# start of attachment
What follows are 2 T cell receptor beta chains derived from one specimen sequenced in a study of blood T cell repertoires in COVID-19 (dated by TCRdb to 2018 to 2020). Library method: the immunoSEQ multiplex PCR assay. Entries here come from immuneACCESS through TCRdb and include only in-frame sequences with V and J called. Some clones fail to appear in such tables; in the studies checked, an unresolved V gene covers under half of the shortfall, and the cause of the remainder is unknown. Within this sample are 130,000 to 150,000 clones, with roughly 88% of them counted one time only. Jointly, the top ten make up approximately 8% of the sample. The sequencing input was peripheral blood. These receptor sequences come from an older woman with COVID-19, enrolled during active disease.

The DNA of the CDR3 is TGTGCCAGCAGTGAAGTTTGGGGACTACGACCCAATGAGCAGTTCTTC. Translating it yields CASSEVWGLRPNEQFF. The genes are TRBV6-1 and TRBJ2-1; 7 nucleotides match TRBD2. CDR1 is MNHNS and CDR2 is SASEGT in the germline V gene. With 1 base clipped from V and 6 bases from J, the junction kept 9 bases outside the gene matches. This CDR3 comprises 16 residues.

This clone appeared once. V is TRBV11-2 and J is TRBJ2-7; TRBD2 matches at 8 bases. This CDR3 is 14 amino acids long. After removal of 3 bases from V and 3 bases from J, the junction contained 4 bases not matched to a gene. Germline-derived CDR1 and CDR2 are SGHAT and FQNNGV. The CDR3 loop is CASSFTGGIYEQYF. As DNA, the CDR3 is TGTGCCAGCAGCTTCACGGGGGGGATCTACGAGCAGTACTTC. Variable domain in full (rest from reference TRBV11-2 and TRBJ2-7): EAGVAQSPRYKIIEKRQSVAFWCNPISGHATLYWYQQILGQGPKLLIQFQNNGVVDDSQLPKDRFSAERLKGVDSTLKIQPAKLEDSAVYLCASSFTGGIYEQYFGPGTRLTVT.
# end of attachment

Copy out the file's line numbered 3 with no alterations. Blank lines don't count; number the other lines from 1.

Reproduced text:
This clone appeared once. V is TRBV11-2 and J is TRBJ2-7; TRBD2 matches at 8 bases. This CDR3 is 14 amino acids long. After removal of 3 bases from V and 3 bases from J, the junction contained 4 bases not matched to a gene. Germline-derived CDR1 and CDR2 are SGHAT and FQNNGV. The CDR3 loop is CASSFTGGIYEQYF. As DNA, the CDR3 is TGTGCCAGCAGCTTCACGGGGGGGATCTACGAGCAGTACTTC. Variable domain in full (rest from reference TRBV11-2 and TRBJ2-7): EAGVAQSPRYKIIEKRQSVAFWCNPISGHATLYWYQQILGQGPKLLIQFQNNGVVDDSQLPKDRFSAERLKGVDSTLKIQPAKLEDSAVYLCASSFTGGIYEQYFGPGTRLTVT.